To put this problem in context, I have a touch monitor screen whose firmware program is protected by a password.

The firmware program is downloaded over RS232 via a Windows utility program provided by the manufacturer of the touch screen.

The problem is, upon completing the download, the utility program asks for a 6-character alphanumeric password, and I have no idea what it is. The company I bought the screen from has closed down since, so there's nowhere I can get hold of the password.

Since it's an alphanumeric password, (2*26+10)^6 = 56,800,235,584, my questions are:

  1. How easy is it to crack the password?
  2. What are the possible ways of cracking it?
  3. How would you attempt to crack it? (ex. robot program that will try to enter all possible passwords on human's behalf, etc.) What software tools would you use?
  • 2
    What I would do is reverse the tool of the manufactor. The security they often used is on the side of the tool, and not in the board. This allows very easy bypass methods.
    – Stolas
    Jul 30 '14 at 5:45
  • 1
    Maybe you could try to extract readable strings of length 6 from the binary and see if you find any match? The strings utility on Linux could do this for you.
    – Ztyx
    Jul 30 '14 at 5:46
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    @silvernightstar Load up IDA, put the tool in there. Do a string seach. Hope you are lucky, and go from there. For questions about that I'd welcome you to the reverse engineering stack.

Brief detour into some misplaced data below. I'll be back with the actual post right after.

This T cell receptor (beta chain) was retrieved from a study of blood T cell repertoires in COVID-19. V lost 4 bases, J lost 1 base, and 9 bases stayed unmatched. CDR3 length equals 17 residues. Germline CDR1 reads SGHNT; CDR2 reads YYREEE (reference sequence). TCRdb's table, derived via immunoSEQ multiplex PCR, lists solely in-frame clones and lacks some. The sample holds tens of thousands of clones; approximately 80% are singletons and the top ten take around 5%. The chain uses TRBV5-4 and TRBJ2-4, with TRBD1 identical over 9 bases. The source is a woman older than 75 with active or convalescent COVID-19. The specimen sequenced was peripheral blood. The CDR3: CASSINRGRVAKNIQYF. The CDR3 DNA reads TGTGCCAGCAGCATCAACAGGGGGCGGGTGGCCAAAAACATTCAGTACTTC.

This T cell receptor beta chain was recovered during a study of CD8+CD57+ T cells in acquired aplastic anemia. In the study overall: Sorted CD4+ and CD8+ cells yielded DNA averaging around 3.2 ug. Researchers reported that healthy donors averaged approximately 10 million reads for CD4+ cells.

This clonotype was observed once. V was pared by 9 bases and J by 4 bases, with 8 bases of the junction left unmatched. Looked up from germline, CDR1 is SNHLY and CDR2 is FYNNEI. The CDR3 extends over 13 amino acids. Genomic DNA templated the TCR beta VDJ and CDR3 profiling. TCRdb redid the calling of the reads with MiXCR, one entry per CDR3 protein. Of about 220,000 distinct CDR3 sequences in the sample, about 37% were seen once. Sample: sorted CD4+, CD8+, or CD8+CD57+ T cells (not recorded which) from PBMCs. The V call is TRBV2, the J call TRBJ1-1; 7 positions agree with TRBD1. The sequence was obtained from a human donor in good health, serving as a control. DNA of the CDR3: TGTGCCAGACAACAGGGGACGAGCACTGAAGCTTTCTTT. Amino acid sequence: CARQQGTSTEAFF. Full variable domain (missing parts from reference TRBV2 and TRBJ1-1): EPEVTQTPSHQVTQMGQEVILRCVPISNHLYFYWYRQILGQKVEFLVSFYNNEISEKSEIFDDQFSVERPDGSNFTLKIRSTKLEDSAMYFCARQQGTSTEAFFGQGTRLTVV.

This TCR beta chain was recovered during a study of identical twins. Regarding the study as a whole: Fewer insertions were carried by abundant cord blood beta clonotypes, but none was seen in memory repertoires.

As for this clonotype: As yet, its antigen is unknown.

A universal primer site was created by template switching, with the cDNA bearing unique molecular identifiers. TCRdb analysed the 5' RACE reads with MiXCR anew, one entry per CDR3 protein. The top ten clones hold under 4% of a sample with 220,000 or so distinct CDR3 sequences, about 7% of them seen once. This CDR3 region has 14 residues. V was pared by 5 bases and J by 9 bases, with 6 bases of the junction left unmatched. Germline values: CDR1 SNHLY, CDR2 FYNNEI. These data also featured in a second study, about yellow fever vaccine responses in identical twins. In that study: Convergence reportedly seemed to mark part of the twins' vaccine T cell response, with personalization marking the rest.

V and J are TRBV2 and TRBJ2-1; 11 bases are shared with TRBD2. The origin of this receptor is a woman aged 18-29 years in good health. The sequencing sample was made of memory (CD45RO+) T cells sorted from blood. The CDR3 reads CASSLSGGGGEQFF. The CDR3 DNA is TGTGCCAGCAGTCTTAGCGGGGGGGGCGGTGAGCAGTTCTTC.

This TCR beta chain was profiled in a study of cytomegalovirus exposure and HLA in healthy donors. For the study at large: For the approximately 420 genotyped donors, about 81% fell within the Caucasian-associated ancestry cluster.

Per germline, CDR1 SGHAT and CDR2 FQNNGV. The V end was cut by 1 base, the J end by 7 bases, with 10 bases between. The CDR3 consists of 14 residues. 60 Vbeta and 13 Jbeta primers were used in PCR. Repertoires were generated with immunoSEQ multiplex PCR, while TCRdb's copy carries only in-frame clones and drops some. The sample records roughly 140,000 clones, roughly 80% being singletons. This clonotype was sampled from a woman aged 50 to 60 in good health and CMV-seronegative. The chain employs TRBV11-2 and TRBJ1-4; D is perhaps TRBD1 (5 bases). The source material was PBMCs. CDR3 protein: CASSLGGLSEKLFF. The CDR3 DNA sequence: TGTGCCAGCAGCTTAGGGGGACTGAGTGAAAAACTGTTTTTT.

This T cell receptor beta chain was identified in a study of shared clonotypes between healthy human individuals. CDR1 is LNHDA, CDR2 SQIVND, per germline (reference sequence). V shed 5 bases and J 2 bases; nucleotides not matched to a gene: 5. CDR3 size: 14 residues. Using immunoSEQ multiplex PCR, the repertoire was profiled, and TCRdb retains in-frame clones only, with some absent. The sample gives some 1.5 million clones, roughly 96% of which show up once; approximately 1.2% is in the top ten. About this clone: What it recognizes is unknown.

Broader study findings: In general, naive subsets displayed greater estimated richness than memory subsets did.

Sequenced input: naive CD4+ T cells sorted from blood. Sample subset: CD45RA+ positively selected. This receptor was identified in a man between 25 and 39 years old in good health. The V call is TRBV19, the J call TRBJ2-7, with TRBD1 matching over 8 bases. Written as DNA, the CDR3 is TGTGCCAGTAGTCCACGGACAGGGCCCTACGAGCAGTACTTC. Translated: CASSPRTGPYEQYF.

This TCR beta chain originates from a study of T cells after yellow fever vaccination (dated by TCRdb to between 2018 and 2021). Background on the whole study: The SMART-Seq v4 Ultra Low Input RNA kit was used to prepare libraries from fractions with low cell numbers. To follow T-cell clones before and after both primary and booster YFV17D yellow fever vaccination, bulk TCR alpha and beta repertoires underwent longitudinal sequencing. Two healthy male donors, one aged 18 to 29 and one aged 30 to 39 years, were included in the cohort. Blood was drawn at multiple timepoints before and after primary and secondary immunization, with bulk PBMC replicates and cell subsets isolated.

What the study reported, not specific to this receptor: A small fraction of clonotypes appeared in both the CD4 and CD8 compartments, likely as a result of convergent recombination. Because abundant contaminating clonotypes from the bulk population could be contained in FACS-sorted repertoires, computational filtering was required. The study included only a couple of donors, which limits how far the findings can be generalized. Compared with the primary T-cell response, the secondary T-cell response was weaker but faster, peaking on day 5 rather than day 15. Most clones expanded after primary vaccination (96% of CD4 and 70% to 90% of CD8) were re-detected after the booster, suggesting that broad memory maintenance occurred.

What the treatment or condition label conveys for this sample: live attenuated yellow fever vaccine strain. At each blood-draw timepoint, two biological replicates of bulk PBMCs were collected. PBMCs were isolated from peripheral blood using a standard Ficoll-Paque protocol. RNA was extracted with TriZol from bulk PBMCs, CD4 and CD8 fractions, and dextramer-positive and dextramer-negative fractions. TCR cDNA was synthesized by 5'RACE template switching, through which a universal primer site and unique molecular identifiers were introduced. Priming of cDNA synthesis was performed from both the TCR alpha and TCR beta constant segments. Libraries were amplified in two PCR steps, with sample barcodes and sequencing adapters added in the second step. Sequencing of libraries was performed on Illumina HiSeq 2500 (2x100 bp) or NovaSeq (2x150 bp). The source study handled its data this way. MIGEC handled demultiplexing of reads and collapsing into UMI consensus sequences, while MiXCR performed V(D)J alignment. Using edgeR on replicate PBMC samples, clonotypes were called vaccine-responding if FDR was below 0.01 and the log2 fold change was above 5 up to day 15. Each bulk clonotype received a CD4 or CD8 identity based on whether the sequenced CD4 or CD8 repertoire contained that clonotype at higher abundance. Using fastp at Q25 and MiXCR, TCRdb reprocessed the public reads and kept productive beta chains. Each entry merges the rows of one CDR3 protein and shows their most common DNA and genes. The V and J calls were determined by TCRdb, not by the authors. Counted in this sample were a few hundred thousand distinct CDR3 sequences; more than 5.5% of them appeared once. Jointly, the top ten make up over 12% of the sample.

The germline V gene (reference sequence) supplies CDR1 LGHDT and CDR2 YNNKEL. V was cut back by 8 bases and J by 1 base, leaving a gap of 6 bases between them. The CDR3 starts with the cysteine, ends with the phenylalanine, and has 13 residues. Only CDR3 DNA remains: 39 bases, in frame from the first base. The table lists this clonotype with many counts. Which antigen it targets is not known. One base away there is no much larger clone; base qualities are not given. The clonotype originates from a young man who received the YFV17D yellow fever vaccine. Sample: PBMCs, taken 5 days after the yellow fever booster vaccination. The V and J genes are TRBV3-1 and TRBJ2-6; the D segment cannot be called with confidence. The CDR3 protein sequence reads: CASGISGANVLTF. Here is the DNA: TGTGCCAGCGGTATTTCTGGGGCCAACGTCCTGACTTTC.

– Stolas
    Jul 30 '14 at 8:30
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    @Stolas Thanks, IDA does look promising indeed. Just came back from a whole afternoon of stepping, watching and tracing the tool's program code. Was able to circumvent a check_password subroutine and its subsequent cmp and jz instructions. Finally got to load the firmware program without the password! I have some questions regarding IDA though, will post them on the Reverse Engineering stack later. Thanks again! Jul 31 '14 at 10:05
  • 1
    link to follow-up question for those interested: reverseengineering.stackexchange.com/questions/5989/… Jul 31 '14 at 10:48

You can easily inject characters as if typed either via USB tools or code. Depending on the latency of trying a code and assuming no lock-outs it may not take too long to iterate through every possibility.

A better option may be to attach a debugger, enter any code and step through until you see the check of the input string. Change the logic of the result and then let execution continue - depending on the language and hardware this may be straightforward or painful.

I'm assuming you've tried Google hacking it and user forums in-case it's a widely known default...

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